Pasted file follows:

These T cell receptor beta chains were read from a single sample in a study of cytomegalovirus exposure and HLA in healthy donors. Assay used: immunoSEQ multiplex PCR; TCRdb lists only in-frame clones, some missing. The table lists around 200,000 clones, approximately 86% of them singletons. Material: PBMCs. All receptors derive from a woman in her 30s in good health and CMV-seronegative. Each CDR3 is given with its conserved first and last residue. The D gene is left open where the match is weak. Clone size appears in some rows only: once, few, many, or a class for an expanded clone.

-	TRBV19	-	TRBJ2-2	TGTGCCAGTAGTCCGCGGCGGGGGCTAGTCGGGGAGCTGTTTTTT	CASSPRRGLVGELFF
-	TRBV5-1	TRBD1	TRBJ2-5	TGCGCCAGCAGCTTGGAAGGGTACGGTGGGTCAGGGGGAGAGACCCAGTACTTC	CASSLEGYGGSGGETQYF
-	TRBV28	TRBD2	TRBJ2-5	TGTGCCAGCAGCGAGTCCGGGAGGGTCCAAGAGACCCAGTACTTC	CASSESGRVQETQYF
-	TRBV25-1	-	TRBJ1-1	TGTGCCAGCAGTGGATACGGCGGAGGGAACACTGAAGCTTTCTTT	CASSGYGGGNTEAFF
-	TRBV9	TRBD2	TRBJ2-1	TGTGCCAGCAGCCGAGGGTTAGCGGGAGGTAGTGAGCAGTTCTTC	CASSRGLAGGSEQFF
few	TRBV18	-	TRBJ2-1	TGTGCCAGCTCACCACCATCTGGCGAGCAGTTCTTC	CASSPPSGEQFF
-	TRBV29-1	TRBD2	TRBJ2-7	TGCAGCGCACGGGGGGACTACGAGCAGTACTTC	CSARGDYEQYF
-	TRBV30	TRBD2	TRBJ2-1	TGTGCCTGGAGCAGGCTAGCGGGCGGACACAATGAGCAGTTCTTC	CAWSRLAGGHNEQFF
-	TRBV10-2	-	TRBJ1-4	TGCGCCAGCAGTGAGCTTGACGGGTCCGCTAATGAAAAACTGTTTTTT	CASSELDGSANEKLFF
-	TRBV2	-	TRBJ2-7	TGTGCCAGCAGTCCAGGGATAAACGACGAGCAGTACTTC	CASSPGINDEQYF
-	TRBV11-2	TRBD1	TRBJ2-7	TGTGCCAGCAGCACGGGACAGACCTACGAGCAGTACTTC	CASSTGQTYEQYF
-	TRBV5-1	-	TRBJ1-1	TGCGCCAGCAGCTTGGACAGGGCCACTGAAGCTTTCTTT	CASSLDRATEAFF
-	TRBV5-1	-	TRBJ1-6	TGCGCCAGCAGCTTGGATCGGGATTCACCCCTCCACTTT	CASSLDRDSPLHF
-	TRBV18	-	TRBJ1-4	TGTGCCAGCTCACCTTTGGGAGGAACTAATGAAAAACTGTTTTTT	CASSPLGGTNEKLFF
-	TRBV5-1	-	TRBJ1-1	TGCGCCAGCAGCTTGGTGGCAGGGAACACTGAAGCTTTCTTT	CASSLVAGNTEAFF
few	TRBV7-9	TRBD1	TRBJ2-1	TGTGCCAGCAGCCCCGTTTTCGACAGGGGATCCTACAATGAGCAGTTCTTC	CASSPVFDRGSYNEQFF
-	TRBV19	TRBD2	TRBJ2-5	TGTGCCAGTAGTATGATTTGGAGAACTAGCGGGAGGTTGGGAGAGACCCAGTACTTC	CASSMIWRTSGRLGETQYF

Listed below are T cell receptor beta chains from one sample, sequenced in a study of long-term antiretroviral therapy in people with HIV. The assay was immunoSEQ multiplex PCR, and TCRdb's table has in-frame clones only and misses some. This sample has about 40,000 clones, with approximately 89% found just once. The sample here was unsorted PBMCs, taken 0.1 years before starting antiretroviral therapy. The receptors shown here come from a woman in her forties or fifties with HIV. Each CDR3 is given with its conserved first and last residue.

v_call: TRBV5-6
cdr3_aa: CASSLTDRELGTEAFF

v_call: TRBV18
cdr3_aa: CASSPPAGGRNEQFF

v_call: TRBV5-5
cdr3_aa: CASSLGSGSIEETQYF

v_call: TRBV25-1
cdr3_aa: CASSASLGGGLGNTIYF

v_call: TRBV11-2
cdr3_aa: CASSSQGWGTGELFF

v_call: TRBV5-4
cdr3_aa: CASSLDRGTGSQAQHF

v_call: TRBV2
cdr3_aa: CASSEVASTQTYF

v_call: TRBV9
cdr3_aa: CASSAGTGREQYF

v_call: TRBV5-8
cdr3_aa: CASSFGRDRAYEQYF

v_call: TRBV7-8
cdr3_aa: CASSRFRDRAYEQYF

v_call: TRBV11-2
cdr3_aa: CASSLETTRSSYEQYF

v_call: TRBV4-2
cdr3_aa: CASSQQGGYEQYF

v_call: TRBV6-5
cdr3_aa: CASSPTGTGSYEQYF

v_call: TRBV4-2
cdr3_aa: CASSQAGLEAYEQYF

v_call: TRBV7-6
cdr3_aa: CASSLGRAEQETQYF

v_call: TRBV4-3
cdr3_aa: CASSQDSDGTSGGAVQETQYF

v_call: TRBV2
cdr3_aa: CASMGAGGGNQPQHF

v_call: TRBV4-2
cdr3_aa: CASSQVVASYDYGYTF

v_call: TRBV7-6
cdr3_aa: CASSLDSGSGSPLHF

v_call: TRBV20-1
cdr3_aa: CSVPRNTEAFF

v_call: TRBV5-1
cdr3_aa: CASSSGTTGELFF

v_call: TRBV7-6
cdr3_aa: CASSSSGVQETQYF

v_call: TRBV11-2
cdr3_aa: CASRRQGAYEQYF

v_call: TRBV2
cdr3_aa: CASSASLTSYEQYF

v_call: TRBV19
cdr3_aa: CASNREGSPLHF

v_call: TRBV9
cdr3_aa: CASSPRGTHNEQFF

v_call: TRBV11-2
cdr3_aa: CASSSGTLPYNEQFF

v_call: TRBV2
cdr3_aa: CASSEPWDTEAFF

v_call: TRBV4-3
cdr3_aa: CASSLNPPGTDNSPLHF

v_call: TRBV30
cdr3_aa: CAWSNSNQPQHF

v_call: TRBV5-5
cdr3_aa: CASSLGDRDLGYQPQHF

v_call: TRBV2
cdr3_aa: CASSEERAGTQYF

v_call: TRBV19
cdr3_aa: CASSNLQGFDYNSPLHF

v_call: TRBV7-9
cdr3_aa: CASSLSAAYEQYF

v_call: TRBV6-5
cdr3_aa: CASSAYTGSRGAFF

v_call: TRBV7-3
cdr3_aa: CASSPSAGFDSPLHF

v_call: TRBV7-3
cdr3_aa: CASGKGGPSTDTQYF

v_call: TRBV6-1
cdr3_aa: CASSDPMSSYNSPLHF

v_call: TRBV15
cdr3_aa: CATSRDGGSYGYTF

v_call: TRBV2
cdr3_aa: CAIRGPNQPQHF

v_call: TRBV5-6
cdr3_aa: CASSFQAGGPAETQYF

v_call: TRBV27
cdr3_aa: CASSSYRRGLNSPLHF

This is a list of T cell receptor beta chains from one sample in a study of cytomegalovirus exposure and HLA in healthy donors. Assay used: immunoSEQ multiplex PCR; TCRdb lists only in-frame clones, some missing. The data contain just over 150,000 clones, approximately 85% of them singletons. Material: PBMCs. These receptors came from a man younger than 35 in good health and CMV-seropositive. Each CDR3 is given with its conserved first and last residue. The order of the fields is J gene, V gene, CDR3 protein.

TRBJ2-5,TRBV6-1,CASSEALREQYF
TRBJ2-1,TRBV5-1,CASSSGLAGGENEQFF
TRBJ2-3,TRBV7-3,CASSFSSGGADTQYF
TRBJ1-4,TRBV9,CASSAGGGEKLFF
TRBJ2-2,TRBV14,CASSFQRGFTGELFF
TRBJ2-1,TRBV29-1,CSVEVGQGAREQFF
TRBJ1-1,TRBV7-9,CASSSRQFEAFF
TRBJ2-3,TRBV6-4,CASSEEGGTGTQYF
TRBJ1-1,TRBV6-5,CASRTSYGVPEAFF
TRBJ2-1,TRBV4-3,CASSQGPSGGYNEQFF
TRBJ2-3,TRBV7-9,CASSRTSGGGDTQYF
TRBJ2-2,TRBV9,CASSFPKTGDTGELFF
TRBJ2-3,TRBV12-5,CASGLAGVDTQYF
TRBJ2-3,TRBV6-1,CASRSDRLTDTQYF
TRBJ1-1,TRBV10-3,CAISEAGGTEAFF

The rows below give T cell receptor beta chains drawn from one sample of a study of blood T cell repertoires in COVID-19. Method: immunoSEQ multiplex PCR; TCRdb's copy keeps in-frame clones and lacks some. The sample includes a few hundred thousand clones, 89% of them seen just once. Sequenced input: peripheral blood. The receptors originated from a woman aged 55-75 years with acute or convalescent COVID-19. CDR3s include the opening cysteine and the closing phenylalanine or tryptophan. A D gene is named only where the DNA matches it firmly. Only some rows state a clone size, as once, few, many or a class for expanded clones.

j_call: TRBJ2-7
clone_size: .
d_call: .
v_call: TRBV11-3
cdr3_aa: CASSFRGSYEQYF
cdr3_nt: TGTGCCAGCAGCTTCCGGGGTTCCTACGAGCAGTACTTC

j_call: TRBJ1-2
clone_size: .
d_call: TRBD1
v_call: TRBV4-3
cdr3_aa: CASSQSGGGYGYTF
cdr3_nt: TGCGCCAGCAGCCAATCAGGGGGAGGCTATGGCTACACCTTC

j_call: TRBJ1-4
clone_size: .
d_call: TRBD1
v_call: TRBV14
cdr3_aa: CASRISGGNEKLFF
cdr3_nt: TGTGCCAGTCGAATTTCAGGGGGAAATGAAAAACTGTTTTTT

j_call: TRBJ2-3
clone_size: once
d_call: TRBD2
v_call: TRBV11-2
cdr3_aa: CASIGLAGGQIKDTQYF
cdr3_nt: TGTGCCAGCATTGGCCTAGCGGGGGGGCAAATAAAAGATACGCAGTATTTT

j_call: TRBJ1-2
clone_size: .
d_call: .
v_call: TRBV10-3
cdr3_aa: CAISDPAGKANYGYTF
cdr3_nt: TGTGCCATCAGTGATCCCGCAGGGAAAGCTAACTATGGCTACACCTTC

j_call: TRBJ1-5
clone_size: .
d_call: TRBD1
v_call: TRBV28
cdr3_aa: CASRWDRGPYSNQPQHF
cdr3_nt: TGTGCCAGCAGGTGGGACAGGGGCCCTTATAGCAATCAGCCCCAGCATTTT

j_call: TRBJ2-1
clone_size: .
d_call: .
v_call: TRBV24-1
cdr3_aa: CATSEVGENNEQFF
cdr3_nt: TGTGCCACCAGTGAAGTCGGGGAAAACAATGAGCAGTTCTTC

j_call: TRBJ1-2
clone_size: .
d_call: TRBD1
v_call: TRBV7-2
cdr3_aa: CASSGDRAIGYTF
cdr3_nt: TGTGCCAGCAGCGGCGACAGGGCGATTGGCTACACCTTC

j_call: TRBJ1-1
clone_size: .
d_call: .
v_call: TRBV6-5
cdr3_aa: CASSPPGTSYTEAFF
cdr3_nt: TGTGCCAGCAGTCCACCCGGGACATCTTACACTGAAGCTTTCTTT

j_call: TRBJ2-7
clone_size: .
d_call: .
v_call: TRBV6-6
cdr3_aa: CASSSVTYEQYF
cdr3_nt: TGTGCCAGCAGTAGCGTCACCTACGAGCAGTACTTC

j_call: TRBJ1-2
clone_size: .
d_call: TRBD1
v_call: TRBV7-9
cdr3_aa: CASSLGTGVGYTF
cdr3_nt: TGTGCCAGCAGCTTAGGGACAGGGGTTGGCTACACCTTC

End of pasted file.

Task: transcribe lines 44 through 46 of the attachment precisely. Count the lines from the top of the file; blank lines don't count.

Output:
v_call: TRBV6-5
cdr3_aa: CASSPTGTGSYEQYF

v_call: TRBV4-2